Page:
This is Big Book

  • Supply Base Management - What is it? Definition, Examples.
  • Optimize Your Supply Base with Analytics - D&B



Analysts and supply chain practitioners have been discussing the concepts of a demand-driven supply chain (DDSC) for a decade. We have been working with our customers across many different industries, to help them realize these concepts. What is fascinating and revealing is how the core concepts are manifested in different ways depending on industry characteristics.

Companies tend to overcompensate by slowing down or speeding up production, which can cause inventory levels to fluctuate. This whipsaw effect is costly and inefficient for all participants.

Several important supply chain concepts have emerged in order to mitigate the bullwhip effect. These concepts are collectively referred to as “demand driven supply chain” and can be organized in terms of “demand side” and supply side” initiatives.

Analysts and supply chain practitioners have been discussing the concepts of a demand-driven supply chain (DDSC) for a decade. We have been working with our customers across many different industries, to help them realize these concepts. What is fascinating and revealing is how the core concepts are manifested in different ways depending on industry characteristics.

Companies tend to overcompensate by slowing down or speeding up production, which can cause inventory levels to fluctuate. This whipsaw effect is costly and inefficient for all participants.

Several important supply chain concepts have emerged in order to mitigate the bullwhip effect. These concepts are collectively referred to as “demand driven supply chain” and can be organized in terms of “demand side” and supply side” initiatives.

You can populate these components with whatever values you like. I used this RLC calculator to analyze a few component values.

Note: L1 should be a small-signal axial inductor ( 470uH , 100uH ). Note that the 470uH inductor will saturate if more than 90mA is passed. This board is intended for use with e.g. an LTZ1000 circuit, which only draws about 30mA.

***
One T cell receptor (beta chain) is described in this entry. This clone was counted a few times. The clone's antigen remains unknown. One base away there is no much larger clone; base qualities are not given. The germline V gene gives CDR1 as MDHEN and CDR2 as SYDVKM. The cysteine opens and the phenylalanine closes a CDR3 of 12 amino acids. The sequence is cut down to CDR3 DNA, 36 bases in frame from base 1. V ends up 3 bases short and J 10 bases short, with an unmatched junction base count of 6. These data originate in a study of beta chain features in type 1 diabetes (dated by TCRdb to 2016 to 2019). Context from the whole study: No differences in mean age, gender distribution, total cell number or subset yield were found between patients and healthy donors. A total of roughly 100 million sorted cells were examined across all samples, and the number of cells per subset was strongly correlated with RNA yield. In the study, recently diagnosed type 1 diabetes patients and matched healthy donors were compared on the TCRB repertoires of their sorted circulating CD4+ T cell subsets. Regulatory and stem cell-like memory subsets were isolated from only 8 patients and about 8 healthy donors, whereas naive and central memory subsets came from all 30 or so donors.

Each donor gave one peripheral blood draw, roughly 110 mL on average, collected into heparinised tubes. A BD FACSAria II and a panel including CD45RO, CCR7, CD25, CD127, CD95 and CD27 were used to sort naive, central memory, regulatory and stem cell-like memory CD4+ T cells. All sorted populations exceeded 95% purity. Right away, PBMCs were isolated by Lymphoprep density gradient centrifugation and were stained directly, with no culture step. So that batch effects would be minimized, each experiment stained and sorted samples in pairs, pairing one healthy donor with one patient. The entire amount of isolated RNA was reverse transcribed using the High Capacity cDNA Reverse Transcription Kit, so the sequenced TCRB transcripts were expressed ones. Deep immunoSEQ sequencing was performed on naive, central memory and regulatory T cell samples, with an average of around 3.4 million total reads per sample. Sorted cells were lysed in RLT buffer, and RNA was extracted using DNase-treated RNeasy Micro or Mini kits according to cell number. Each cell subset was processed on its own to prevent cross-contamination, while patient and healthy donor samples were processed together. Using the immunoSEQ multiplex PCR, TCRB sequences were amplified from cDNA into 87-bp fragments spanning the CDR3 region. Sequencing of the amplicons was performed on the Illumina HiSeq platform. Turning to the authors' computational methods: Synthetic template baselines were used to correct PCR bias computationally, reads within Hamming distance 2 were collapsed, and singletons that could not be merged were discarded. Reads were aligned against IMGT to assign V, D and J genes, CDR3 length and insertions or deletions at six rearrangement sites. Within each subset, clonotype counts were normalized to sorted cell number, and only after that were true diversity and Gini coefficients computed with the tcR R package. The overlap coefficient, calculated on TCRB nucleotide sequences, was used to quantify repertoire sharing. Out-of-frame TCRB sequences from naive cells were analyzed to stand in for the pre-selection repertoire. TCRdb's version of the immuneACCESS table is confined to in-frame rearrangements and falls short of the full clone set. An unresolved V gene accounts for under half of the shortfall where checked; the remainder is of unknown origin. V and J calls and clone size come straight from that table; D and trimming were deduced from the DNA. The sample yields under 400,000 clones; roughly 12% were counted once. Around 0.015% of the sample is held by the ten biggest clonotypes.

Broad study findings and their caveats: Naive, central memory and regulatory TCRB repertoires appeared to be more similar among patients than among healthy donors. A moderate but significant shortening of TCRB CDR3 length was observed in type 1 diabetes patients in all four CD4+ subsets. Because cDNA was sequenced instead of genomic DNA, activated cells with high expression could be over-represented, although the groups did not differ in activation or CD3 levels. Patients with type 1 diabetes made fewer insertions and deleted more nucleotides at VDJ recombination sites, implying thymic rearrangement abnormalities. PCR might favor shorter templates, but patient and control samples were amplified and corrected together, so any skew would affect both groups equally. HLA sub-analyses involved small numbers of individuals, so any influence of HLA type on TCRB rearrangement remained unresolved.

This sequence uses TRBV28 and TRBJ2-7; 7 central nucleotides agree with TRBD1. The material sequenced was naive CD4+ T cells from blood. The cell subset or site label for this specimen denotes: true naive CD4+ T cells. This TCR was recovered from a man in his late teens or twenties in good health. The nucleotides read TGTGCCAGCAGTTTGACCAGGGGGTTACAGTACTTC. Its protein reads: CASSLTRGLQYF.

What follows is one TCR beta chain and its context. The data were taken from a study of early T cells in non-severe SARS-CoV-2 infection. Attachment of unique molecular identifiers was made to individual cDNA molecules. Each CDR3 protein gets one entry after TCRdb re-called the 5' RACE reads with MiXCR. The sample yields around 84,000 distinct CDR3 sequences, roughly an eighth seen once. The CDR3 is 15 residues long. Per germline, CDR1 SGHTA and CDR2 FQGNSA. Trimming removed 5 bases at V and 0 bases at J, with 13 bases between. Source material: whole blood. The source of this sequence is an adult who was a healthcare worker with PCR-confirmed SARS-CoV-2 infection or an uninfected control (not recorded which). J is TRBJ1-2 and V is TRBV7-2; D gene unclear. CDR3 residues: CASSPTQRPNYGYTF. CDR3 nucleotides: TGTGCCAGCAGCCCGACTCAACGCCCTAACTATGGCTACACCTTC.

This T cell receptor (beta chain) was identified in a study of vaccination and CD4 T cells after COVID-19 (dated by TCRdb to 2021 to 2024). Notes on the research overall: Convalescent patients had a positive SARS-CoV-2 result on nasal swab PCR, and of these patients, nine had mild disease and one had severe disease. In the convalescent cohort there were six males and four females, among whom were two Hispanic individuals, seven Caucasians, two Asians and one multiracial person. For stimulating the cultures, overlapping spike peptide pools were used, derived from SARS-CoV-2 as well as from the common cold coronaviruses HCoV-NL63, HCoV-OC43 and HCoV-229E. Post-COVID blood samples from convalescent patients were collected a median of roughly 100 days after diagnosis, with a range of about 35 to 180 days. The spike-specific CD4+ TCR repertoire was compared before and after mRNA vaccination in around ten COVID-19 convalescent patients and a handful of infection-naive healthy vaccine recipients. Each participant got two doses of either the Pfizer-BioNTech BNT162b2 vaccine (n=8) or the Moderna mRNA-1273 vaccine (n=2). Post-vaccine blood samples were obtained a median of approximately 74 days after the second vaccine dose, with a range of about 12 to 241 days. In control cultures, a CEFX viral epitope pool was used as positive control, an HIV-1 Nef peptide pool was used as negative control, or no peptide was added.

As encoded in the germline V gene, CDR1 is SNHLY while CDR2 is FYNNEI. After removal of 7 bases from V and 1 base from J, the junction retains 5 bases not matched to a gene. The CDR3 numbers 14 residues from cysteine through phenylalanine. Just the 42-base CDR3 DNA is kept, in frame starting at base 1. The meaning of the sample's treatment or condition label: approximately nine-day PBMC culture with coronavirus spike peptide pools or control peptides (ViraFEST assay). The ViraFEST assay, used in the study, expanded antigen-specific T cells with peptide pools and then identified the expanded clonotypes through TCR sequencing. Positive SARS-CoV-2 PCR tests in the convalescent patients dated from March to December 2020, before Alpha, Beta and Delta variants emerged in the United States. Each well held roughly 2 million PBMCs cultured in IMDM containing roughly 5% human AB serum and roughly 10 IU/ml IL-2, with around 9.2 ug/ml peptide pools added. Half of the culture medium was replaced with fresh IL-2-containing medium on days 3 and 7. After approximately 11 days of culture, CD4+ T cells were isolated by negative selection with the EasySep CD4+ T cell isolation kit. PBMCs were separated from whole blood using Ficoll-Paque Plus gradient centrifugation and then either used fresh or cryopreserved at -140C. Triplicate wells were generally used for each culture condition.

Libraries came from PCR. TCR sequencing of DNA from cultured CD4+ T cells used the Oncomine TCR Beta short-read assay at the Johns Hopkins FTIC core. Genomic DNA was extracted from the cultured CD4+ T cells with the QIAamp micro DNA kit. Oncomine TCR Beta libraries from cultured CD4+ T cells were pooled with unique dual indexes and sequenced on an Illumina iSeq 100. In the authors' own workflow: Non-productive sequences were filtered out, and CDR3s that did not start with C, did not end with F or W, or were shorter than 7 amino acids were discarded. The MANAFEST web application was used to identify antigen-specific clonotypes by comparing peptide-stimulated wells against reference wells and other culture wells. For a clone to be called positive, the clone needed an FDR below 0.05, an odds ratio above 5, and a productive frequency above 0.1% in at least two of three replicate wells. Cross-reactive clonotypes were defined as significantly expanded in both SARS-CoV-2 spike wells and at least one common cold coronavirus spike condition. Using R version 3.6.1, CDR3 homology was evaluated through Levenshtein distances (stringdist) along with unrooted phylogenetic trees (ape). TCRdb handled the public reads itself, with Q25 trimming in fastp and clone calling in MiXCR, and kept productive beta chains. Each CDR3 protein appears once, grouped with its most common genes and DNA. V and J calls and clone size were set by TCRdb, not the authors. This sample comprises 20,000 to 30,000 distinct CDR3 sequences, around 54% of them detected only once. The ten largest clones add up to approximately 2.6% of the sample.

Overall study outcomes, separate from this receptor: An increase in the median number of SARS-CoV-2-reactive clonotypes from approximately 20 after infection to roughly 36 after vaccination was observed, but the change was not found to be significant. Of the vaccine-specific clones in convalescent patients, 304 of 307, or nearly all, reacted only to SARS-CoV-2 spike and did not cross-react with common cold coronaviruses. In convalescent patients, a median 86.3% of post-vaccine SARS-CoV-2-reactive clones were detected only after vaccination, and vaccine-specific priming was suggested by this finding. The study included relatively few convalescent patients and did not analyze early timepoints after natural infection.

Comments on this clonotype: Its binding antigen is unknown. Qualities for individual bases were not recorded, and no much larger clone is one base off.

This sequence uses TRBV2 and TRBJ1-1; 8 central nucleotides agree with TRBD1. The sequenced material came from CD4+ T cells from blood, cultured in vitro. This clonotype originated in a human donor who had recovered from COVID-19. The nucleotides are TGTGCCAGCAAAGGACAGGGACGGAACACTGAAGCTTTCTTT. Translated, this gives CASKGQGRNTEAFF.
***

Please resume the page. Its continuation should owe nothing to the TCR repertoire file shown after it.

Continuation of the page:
Supply is a fundamental economic concept that describes the total amount of a specific good or service that is available to consumers. Supply can relate to the amount available at a specific price or the amount available across a range of prices if displayed on a graph. This relates closely to the demand for a good or service at a specific price; all else being equal, the supply provided by producers will rise if the price rises because all firms look to maximize profits.

Supply and demand trends form the basis of the modern economy. Each specific good or service will have its own supply and demand patterns based on price, utility and personal preference. If people demand a good and are willing to pay more for it, producers will add to the supply. As the supply increases, the price will fall given the same level of demand. Ideally, markets will reach a point of equilibrium where the supply equals the demand (no excess supply and no shortages) for a given price point; at this point, consumer utility and producer profits are maximized.

The concept of supply in economics is complex with many mathematical formulas, practical applications and contributing factors. While supply can refer to anything in demand that is sold in a competitive marketplace, supply is most used to refer to goods, services, or labor. One of the most important factors that affects supply is the good’s price. Generally, if a good’s price increases so will the supply. The price of related goods and the price of inputs (energy, raw materials, labor) also affect supply as they contribute to increasing the overall price of the good sold.

Analysts and supply chain practitioners have been discussing the concepts of a demand-driven supply chain (DDSC) for a decade. We have been working with our customers across many different industries, to help them realize these concepts. What is fascinating and revealing is how the core concepts are manifested in different ways depending on industry characteristics.

Companies tend to overcompensate by slowing down or speeding up production, which can cause inventory levels to fluctuate. This whipsaw effect is costly and inefficient for all participants.

Several important supply chain concepts have emerged in order to mitigate the bullwhip effect. These concepts are collectively referred to as “demand driven supply chain” and can be organized in terms of “demand side” and supply side” initiatives.

You can populate these components with whatever values you like. I used this RLC calculator to analyze a few component values.

Note: L1 should be a small-signal axial inductor ( 470uH , 100uH ). Note that the 470uH inductor will saturate if more than 90mA is passed. This board is intended for use with e.g. an LTZ1000 circuit, which only draws about 30mA.



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